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Why Mordor Failed
Sauron’s hegemonic collapse holds potent lessons for the Trump administration.
The administration of U.S. President Donald Trump has been in a state of crisis almost since the moment he took the oath of office. The revolving door of national security and military personnel in the White House, including recently ousted National Security Advisor John Bolton, signals an administration unsure of its place on the world stage.
Trump has largely pinned his foreign policy on the withdrawal of U.S. troops from foreign theaters, outreach to autocratic regimes such as North Korea, and launching a trade war with China. None of these policies have seen much success. The withdrawal from Syria has been an unmitigated catastrophe, the North Koreans have openly called their meetings with Trump a failure, and the tariffs on Chinese exports have harmed American businesses and consumers.
If the Trump administration wishes to regain its standing and truly forge a stronger U.S. foreign policy, it should look to the historical lessons from another struggling global hegemon: the Black Land of Mordor. Oct. 21 is, of course, the 65th anniversary of the U.S. publication of one of the classic examinations of Mordorian strategy. Mordor’s downfall can be traced to three primary failings, all of which the Trump administration is also currently facing. The administration would do well to study the Red Book of Westmarch (now in the public domain), The Notion Club Papers, and other ancient texts related to Mordor.
Like the United States under the Trump administration, Mordor under the rule of the Dark Lord Sauron, at the end of the Third Age of this world, was a vibrant and unquestioned world superpower suddenly facing threats from various sides. A revived Gondor under King Elessar Telcontar loomed on its western borders. To the north, the Elves of Lothlórien joined with the Woodland Realm and the extranational, quasi-religious White Council to conquer the Mordorian exclave of Dol Guldur in Mirkwood. While Mordor, much like the United States with Saudi Arabia, pursued alliances with the nearby Variags of Khand and the Corsairs of Umbar, most of its military and economic support came from more distant powers like Rhûn and Far Harad.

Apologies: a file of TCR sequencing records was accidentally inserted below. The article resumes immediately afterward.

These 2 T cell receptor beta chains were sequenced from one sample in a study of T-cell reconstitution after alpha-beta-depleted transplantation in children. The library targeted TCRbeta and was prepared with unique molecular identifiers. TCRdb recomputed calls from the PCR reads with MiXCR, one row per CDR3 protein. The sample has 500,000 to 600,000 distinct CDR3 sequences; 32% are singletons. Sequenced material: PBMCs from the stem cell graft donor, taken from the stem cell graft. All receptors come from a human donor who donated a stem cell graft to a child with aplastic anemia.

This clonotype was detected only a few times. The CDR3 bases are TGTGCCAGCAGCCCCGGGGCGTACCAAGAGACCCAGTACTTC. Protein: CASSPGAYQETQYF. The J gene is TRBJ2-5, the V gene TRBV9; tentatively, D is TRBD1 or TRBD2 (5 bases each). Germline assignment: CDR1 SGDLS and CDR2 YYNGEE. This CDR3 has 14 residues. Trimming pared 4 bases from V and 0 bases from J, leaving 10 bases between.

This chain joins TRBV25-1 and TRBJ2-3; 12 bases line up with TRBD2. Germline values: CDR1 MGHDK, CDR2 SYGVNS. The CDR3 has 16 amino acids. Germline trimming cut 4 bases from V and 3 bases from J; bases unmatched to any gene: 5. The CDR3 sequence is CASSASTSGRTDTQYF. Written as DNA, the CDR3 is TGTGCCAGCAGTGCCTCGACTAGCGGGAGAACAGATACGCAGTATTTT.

Mordor’s meager breadbasket—the fields of Nurn—was insufficient to feed its armies and population, so it relied heavily on food imports and military muscle from its allies to the east and south. But the great distances, and Mordor’s landlocked position, made trade and troop movement difficult, with caravans and supply lines often being attacked by Gondorian paramilitary units in Ithilien. Mordor’s only truly peaceful border was with Rhûn to the east, a vast, underpopulated, and unguarded stretch of land: the Canada of Middle-earth. Even so, the distance between Barad-dûr and the Rhûnish fertile lands of Dorwinion made their support unreliable.
Mordor consistently failed to pursue allies closer to its own borders, especially west of the Anduin River. Client states like Angmar in the north had proved effective in earlier military disputes with Arnor and its successor states, but that was long past by the time of the War of the Ring. The Vatican-like city-state of Isengard and its tribal allies in Dunland harried Rohan but were quickly routed at the Battle of the Hornburg and were never truly in alliance with Mordor despite sharing overlapping strategic goals.
Historians agree that Sauron should have instead sought a strong political and economic partnership with Rohan, thus giving Mordor’s armies a steady supply of horses, the world’s best cavalry at the time, and a strong northern bulwark against Gondor. Mordor’s shaky pact with a small power like Isengard to hold back a vast country of mounted warriors remains one of history’s great strategic blunders. The Trump administration’s alienation of its allies in Western Europe and its uneasy détentes with adversarial states like Russia and North Korea leave the United States increasingly isolated.